Piloting a Community of Student Data Consultants that Supports and Enhances Research Data Services
Research ecosystems within university environments are continuously evolving and requiring more resources and domain specialists to assist with the data lifecycle. Typically, academic researchers and professionals are overcommitted, making it challenging to be up-to-date on recent developments in best practices of data management, curation, transformation, analysis, and visualization. Recently, research groups, university core centers, and Libraries are revitalizing these services to fill in the gaps to aid researchers in finding new tools and approaches to make their work more impactful, sustainable, and replicable. In this paper, we report on a student consultation program built within the University Libraries, that takes an innovative, student-centered approach to meeting the research data needs in a university environment while also providing students with experiential learning opportunities. This student program, DataBridge, trains students to work in multi-disciplinary teams and as student consultants to assist faculty, staff, and students with their real-world, data-intensive research challenges. Centering DataBridge in the Libraries allows students the unique opportunity to work across all disciplines, on problems and in domains that some students may not interact with during their college careers. To encourage students from multiple disciplines to participate, we developed a scaffolded curriculum that allows students from any discipline and skill level to quickly develop the essential data science skill sets and begin contributing their own unique perspectives and specializations to the research consultations. These students, mentored by Informatics faculty in the Libraries, provide research support that can ultimately impact the entire research process. Through our pilot phase, we have found that DataBridge enhances the utilization and openness of data created through research, extends the reach and impact of the work beyond the researcher’s specialized community, and creates a network of student “data champions” across the University who see the value in working with the Library. Here, we describe the evolution of the DataBridge program and outline its unique role in both training the data stewards of the future with regard to FAIR data practices, and in contributing significant value to research projects at Virginia Tech. Ultimately, this work highlights the need for innovative, strategic programs that encourage and enable real-world experience of data curation, data analysis, and data publication for current researchers, all while training the next generation of researchers in these best practices.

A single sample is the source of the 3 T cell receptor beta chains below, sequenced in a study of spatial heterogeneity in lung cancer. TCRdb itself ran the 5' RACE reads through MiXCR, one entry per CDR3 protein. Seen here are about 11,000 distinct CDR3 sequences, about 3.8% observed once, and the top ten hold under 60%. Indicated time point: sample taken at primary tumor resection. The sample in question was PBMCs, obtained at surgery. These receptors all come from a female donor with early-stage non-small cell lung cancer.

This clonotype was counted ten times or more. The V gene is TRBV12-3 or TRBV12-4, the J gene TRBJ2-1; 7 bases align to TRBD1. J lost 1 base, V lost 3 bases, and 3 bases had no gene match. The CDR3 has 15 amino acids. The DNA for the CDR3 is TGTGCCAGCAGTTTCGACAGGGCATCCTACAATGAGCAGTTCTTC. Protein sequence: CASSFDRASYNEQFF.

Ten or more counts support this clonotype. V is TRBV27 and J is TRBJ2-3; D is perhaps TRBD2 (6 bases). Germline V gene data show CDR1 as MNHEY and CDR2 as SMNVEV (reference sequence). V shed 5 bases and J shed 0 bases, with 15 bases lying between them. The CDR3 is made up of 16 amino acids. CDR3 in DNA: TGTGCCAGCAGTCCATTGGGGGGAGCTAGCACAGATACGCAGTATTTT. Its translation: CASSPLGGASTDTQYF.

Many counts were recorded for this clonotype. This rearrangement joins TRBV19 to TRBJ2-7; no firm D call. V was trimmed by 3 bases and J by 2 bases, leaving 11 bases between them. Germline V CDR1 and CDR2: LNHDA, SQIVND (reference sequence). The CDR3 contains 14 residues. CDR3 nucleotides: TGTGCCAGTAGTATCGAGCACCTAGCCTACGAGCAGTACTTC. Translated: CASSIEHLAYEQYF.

[This paper is a conference pre-print presented at IDCC 2020 after lightweight peer review.]
This work is licensed under a Creative Commons Attribution 4.0 International License.
Copyright for papers and articles published in this journal is retained by the authors, with first publication rights granted to the University of Edinburgh. It is a condition of publication that authors license their paper or article under a Creative Commons Attribution Licence.